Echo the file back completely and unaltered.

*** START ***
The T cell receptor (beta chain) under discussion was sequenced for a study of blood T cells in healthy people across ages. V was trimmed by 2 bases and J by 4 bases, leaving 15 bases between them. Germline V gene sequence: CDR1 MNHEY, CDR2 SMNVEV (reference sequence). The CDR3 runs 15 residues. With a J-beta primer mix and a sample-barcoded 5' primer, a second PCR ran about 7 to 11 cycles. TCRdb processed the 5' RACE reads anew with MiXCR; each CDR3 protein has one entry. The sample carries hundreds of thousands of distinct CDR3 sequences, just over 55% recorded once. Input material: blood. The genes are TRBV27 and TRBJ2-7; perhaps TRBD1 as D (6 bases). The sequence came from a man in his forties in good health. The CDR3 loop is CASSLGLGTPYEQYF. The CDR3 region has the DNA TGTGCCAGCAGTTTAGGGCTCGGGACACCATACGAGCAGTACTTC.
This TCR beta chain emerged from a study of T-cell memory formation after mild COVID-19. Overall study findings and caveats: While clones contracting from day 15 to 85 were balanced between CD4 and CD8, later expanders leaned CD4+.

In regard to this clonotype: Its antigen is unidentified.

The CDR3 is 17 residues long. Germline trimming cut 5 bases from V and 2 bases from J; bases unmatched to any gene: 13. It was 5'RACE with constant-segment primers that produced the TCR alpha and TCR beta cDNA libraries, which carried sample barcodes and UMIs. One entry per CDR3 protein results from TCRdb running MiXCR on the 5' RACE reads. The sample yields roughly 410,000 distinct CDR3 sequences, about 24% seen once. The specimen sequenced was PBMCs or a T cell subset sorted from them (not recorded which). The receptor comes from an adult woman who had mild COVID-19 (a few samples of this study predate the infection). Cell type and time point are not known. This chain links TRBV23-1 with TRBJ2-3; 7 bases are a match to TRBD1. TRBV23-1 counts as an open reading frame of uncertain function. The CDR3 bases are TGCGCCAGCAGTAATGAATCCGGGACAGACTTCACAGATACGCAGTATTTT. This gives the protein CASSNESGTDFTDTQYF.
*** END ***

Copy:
The T cell receptor (beta chain) under discussion was sequenced for a study of blood T cells in healthy people across ages. V was trimmed by 2 bases and J by 4 bases, leaving 15 bases between them. Germline V gene sequence: CDR1 MNHEY, CDR2 SMNVEV (reference sequence). The CDR3 runs 15 residues. With a J-beta primer mix and a sample-barcoded 5' primer, a second PCR ran about 7 to 11 cycles. TCRdb processed the 5' RACE reads anew with MiXCR; each CDR3 protein has one entry. The sample carries hundreds of thousands of distinct CDR3 sequences, just over 55% recorded once. Input material: blood. The genes are TRBV27 and TRBJ2-7; perhaps TRBD1 as D (6 bases). The sequence came from a man in his forties in good health. The CDR3 loop is CASSLGLGTPYEQYF. The CDR3 region has the DNA TGTGCCAGCAGTTTAGGGCTCGGGACACCATACGAGCAGTACTTC.
This TCR beta chain emerged from a study of T-cell memory formation after mild COVID-19. Overall study findings and caveats: While clones contracting from day 15 to 85 were balanced between CD4 and CD8, later expanders leaned CD4+.

In regard to this clonotype: Its antigen is unidentified.

The CDR3 is 17 residues long. Germline trimming cut 5 bases from V and 2 bases from J; bases unmatched to any gene: 13. It was 5'RACE with constant-segment primers that produced the TCR alpha and TCR beta cDNA libraries, which carried sample barcodes and UMIs. One entry per CDR3 protein results from TCRdb running MiXCR on the 5' RACE reads. The sample yields roughly 410,000 distinct CDR3 sequences, about 24% seen once. The specimen sequenced was PBMCs or a T cell subset sorted from them (not recorded which). The receptor comes from an adult woman who had mild COVID-19 (a few samples of this study predate the infection). Cell type and time point are not known. This chain links TRBV23-1 with TRBJ2-3; 7 bases are a match to TRBD1. TRBV23-1 counts as an open reading frame of uncertain function. The CDR3 bases are TGCGCCAGCAGTAATGAATCCGGGACAGACTTCACAGATACGCAGTATTTT. This gives the protein CASSNESGTDFTDTQYF.